I'm pretty confident this is my issue and going back to the carbs was a good call thanks.

Just need to find the time to get them back in and hopefully hear her purr!!

Offline robvangulik

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Re: Hi, Dan from the uk
« Reply #11 on: November 08, 2020, 23:06:59 PM »
Well done, sounds like you found the culprit, never be afraid to touch anything, just be smart and take pictures of what you do so you'll know how it should go together again.
You'll find the carbs will go on again easier after lubricating the rubber edges on the head (insulators they are usually called) with some oil.
Keep going, and keep us posted :thumbs:

Offline BERTYE

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Re: Hi, Dan from the uk
« Reply #12 on: November 13, 2020, 11:45:17 AM »
Before you put the carb's in, it is possible to balance the them. Suck balancing!  Sounds made, but I have had the best running engines by doing this. If you suck ( with your mouth) on #3 carb ( the master carb) , then do the same to #2 and 4 , adjust the carb so the suck resistance is the same, then do #1 carb. I have always got better results this way, over vacuum gauges. Worked in a garage for 14 years, and was a MOT tester, before working for myself, then moved on into engineering.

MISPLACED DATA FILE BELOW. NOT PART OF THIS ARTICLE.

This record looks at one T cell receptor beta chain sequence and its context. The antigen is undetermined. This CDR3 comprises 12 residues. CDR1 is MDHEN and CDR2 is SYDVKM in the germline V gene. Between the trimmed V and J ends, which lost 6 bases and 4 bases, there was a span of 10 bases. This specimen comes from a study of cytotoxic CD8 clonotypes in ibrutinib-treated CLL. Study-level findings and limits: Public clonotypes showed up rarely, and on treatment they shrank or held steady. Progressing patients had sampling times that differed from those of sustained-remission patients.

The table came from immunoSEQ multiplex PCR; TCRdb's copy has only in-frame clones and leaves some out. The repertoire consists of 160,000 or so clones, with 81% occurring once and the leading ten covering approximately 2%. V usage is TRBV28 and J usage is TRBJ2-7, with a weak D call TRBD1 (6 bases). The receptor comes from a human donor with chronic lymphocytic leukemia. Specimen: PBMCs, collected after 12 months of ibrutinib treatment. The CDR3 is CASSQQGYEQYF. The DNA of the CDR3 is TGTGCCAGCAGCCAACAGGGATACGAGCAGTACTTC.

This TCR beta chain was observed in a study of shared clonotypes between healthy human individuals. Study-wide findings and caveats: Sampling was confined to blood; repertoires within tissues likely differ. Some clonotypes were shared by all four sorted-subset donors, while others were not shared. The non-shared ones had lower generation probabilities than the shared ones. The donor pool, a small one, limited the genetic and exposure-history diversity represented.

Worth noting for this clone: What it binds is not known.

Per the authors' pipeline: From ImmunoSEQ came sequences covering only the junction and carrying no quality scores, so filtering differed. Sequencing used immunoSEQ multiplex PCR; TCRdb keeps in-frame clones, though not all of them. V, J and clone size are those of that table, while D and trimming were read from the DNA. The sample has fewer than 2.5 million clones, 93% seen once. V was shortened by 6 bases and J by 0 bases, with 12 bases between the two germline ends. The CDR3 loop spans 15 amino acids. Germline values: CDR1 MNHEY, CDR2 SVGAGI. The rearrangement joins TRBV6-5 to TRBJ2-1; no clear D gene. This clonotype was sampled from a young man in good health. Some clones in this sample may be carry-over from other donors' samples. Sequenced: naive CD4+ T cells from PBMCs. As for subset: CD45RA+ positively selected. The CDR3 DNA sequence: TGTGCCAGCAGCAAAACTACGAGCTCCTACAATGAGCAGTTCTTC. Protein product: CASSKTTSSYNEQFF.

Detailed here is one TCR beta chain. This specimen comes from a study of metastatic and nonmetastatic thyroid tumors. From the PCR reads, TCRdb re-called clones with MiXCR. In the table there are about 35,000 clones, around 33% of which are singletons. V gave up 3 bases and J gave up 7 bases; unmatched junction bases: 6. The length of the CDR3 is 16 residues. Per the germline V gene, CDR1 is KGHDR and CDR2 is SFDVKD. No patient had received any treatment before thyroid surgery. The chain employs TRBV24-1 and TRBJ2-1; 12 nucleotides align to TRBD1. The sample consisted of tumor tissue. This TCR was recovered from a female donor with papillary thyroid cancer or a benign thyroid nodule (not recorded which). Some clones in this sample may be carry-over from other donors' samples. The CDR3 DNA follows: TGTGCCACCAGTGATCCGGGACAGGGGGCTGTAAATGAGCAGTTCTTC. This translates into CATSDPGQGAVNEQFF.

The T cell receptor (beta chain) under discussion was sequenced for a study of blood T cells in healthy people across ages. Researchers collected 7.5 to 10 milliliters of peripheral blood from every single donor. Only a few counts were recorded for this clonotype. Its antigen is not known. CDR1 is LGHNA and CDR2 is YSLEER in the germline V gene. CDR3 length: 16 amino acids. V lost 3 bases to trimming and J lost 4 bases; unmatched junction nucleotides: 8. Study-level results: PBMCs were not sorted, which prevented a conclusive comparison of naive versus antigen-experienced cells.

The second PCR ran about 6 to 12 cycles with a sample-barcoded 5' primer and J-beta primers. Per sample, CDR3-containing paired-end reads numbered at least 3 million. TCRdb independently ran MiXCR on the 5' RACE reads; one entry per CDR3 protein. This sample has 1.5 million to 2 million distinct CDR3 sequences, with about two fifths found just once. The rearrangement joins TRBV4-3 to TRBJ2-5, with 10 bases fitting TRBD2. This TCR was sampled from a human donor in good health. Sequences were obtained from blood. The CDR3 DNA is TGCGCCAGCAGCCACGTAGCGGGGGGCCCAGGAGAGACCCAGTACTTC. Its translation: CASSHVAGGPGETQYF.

For it is easy to criticize and break down the spirit of others, but to know yourself takes a lifetime.

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Offline robvangulik

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Re: Hi, Dan from the uk
« Reply #13 on: November 14, 2020, 00:35:35 AM »
Where do you suck? Not on the nipples where you would connect the gauges, because that is just an open air connection when the carbs lay on the workbench. Or on the end of the venturi pipe, that normally connects to the cylinderhead? I'd rather not, you'll never get that fuelfree, quite detrimental to your health.